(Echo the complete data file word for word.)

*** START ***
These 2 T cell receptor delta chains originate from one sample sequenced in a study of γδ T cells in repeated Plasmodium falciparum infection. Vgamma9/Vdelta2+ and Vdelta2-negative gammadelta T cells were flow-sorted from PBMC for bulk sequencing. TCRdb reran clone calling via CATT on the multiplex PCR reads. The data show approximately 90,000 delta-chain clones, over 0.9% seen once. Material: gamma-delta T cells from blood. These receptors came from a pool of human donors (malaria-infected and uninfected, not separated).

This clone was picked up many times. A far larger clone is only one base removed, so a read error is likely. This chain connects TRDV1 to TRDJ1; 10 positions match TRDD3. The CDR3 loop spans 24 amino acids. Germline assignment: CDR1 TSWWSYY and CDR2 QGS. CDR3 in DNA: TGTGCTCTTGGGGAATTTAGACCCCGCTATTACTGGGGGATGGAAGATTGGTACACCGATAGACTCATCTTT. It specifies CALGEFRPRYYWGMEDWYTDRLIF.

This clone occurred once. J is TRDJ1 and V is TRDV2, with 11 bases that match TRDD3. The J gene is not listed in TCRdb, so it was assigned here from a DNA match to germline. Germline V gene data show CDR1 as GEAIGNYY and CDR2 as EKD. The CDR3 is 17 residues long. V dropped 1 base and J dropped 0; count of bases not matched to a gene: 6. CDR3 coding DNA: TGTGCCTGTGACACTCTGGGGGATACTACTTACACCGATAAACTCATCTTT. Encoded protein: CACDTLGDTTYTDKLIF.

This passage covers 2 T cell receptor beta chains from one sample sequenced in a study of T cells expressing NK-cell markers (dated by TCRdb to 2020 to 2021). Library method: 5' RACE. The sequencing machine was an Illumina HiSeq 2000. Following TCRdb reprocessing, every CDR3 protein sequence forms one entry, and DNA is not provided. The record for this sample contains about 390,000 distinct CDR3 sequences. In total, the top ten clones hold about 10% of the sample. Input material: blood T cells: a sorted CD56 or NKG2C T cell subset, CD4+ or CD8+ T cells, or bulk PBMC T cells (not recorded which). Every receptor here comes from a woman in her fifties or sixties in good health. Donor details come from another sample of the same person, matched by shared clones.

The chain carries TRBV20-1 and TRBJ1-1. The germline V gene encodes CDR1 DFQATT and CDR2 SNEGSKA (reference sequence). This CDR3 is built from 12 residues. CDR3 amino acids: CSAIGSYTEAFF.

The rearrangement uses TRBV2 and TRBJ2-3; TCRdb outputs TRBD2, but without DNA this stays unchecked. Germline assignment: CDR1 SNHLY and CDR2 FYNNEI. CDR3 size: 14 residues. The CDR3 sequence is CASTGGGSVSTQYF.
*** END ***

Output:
These 2 T cell receptor delta chains originate from one sample sequenced in a study of γδ T cells in repeated Plasmodium falciparum infection. Vgamma9/Vdelta2+ and Vdelta2-negative gammadelta T cells were flow-sorted from PBMC for bulk sequencing. TCRdb reran clone calling via CATT on the multiplex PCR reads. The data show approximately 90,000 delta-chain clones, over 0.9% seen once. Material: gamma-delta T cells from blood. These receptors came from a pool of human donors (malaria-infected and uninfected, not separated).

This clone was picked up many times. A far larger clone is only one base removed, so a read error is likely. This chain connects TRDV1 to TRDJ1; 10 positions match TRDD3. The CDR3 loop spans 24 amino acids. Germline assignment: CDR1 TSWWSYY and CDR2 QGS. CDR3 in DNA: TGTGCTCTTGGGGAATTTAGACCCCGCTATTACTGGGGGATGGAAGATTGGTACACCGATAGACTCATCTTT. It specifies CALGEFRPRYYWGMEDWYTDRLIF.

This clone occurred once. J is TRDJ1 and V is TRDV2, with 11 bases that match TRDD3. The J gene is not listed in TCRdb, so it was assigned here from a DNA match to germline. Germline V gene data show CDR1 as GEAIGNYY and CDR2 as EKD. The CDR3 is 17 residues long. V dropped 1 base and J dropped 0; count of bases not matched to a gene: 6. CDR3 coding DNA: TGTGCCTGTGACACTCTGGGGGATACTACTTACACCGATAAACTCATCTTT. Encoded protein: CACDTLGDTTYTDKLIF.

This passage covers 2 T cell receptor beta chains from one sample sequenced in a study of T cells expressing NK-cell markers (dated by TCRdb to 2020 to 2021). Library method: 5' RACE. The sequencing machine was an Illumina HiSeq 2000. Following TCRdb reprocessing, every CDR3 protein sequence forms one entry, and DNA is not provided. The record for this sample contains about 390,000 distinct CDR3 sequences. In total, the top ten clones hold about 10% of the sample. Input material: blood T cells: a sorted CD56 or NKG2C T cell subset, CD4+ or CD8+ T cells, or bulk PBMC T cells (not recorded which). Every receptor here comes from a woman in her fifties or sixties in good health. Donor details come from another sample of the same person, matched by shared clones.

The chain carries TRBV20-1 and TRBJ1-1. The germline V gene encodes CDR1 DFQATT and CDR2 SNEGSKA (reference sequence). This CDR3 is built from 12 residues. CDR3 amino acids: CSAIGSYTEAFF.

The rearrangement uses TRBV2 and TRBJ2-3; TCRdb outputs TRBD2, but without DNA this stays unchecked. Germline assignment: CDR1 SNHLY and CDR2 FYNNEI. CDR3 size: 14 residues. The CDR3 sequence is CASTGGGSVSTQYF.